When a child is diagnosed with Chronic Granulomatous Disease (CGD), each member of the family begins an unexpected journey. The whole family must come to terms with new challenges and many experience a shift in priorities. As a result, it is a journey that may have unforeseeable turns but also many joys and rewards—a journey that can be meaningful.
Helping Your Child Understand CGD
A child’s understanding of CGD depends on where they are in terms of their cognitive development. They adjust differently to illness and family life at each developmental stage. Below is information about how children cope at different ages and how you can help your child better understand.
Infants and Toddlers (ages 0-2)
Like all children, infants, and toddlers with CGD blossom when they can enjoy healthy routines. Developing a schedule for meals, naps, playtime, and bedtime is important. Many parents find that children at this age can also become accustomed to a routine for taking their medicine. Once there is a set time for medicine, children expect it as part of their day, much like brushing their teeth or taking a bath. At age two, children with CGD may also begin to understand what is off-limits, such as digging in the dirt or playing in sandboxes. However, going to the parks, playgrounds (without woodchips), and participating in fun classes with a caregiver are fine.
During doctor’s visits or hospital stays, it is important to remember that infants and toddlers are just developing a sense of trust and security, and experiencing pain, restriction of motion, or separation from parents may be especially difficult for them at this stage. You can help by staying with your child for medical procedures and hospitalizations as well as holding, comforting and interacting with your child as much as possible. Bringing a favorite stuffed animal, a pacifier, electronic game, or blanket along to treatments may be helpful.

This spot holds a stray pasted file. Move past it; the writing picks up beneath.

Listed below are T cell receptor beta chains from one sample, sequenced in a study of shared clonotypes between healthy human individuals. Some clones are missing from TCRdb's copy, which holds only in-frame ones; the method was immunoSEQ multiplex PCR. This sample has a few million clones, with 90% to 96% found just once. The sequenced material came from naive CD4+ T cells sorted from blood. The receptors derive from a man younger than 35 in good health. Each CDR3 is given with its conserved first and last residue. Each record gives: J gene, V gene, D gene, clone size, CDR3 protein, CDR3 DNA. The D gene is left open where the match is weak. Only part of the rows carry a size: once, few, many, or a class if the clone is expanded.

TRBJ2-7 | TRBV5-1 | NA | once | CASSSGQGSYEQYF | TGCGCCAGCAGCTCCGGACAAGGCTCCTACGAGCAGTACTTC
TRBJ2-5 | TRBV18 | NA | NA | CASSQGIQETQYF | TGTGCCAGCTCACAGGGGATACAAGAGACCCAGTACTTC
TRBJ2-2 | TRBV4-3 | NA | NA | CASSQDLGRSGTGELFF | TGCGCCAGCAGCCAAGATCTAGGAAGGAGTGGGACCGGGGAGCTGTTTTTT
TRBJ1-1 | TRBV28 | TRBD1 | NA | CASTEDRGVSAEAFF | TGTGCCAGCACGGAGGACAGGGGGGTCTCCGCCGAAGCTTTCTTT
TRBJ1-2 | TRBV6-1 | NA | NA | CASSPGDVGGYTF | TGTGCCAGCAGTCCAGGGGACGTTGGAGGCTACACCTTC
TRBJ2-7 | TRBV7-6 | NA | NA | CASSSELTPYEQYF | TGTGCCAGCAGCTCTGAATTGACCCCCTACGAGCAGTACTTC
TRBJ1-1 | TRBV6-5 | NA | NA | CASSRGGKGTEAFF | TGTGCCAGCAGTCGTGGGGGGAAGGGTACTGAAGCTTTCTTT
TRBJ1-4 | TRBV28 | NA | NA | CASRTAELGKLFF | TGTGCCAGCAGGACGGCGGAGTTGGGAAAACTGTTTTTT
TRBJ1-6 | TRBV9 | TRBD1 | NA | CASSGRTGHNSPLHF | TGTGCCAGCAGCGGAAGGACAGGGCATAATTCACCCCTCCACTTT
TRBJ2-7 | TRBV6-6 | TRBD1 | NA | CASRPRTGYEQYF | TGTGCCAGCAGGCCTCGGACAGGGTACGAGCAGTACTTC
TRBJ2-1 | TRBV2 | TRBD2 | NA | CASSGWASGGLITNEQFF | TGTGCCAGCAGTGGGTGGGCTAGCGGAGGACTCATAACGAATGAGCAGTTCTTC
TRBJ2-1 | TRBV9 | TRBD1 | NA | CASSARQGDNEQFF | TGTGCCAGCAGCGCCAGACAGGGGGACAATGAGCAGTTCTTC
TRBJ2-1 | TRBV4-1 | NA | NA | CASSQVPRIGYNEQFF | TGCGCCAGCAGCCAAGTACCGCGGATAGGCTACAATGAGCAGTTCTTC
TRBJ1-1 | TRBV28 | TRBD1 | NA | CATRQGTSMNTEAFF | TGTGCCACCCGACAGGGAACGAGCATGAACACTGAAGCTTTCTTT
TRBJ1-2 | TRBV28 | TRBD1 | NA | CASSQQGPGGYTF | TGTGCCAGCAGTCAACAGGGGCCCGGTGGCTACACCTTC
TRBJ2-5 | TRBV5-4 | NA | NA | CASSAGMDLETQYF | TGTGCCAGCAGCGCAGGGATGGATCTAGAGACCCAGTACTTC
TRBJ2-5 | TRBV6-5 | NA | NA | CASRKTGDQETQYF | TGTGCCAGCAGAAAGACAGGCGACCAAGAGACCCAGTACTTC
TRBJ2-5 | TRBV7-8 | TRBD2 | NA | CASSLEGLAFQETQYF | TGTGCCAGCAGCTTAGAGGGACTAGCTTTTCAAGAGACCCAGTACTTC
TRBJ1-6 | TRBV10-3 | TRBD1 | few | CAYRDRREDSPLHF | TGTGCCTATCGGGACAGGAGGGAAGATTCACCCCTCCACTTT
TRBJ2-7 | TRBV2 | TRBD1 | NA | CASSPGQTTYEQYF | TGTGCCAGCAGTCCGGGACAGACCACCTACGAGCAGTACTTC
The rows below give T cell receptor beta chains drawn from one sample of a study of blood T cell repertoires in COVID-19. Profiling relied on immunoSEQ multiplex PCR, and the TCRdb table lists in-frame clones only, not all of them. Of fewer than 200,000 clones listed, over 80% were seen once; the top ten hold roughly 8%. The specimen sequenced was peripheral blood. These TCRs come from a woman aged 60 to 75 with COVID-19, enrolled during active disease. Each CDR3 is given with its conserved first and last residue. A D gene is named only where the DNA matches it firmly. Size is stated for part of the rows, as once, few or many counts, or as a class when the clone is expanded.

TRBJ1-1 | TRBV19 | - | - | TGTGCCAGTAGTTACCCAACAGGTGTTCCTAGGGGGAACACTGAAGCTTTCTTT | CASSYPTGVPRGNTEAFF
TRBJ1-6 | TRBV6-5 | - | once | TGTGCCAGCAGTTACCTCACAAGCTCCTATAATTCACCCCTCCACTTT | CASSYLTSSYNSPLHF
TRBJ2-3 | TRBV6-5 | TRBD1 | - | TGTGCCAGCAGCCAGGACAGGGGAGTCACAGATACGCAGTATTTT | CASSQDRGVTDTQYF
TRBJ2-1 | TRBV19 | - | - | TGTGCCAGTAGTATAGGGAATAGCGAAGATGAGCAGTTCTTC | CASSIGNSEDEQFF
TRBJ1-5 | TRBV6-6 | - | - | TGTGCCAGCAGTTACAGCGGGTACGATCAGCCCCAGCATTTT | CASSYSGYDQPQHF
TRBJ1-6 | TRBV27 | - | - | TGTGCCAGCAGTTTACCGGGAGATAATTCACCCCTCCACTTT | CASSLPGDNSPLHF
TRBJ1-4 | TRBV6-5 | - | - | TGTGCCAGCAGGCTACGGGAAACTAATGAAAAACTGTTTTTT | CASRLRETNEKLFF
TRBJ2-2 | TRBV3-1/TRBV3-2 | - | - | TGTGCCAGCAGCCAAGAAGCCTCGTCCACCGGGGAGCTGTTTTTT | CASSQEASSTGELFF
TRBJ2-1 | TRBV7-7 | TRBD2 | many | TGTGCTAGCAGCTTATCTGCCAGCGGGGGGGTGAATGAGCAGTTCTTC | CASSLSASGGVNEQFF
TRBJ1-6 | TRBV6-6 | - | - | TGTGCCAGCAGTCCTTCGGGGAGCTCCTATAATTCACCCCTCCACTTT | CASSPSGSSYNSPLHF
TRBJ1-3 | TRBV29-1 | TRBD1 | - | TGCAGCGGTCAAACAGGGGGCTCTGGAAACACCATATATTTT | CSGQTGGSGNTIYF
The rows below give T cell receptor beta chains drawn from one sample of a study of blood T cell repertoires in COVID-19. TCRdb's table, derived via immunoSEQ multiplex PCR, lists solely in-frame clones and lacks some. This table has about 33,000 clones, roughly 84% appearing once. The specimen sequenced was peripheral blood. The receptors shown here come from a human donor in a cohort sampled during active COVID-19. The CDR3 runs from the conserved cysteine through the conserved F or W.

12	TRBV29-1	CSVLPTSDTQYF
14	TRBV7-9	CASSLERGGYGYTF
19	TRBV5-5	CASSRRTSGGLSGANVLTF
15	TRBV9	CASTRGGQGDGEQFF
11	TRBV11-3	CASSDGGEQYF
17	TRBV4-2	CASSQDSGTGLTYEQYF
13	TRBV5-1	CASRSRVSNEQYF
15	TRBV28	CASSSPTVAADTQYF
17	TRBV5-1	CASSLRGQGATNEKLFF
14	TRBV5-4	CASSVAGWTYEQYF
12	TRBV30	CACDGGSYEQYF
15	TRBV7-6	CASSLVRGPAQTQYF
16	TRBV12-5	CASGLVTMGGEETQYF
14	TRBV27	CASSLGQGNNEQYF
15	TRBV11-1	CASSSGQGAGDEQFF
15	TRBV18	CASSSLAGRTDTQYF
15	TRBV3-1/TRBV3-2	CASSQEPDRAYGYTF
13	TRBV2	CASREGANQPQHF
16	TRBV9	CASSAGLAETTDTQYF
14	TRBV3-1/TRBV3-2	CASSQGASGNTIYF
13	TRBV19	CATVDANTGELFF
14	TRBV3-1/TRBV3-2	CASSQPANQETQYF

Preschool Children (ages 3-4)
Preschool children are ready to begin to be independent and eager to make choices. They may understand that they need to take their medication and avoid certain activities, but they don’t understand why. Children may try to challenge limits set by parents as a way to exert some control.
You can help by being firm and consistent with things your child does not have a choice over (such as taking medications, going to the doctor, etc.). However, when possible, let them make some decisions, like which medication to take first, what kind of toy that they would like to take to their doctor’s visit, or what type of snack they may like afterward. Praising your child for making positive choices about their health is also important.
When children turn three, many parents are beginning to think about preparing their children for kindergarten, and have questions about whether it is possible to enroll their child in preschool or an early childhood development program. The good news is that children tend not to put toys and objects in their mouths at this age, and this helps reduce exposure to germs in a group or classroom setting. However, it is important to remember that each child’s development and health status is different, and parents are advised to speak to their healthcare provider to determine what kinds of early childhood programs may be appropriate.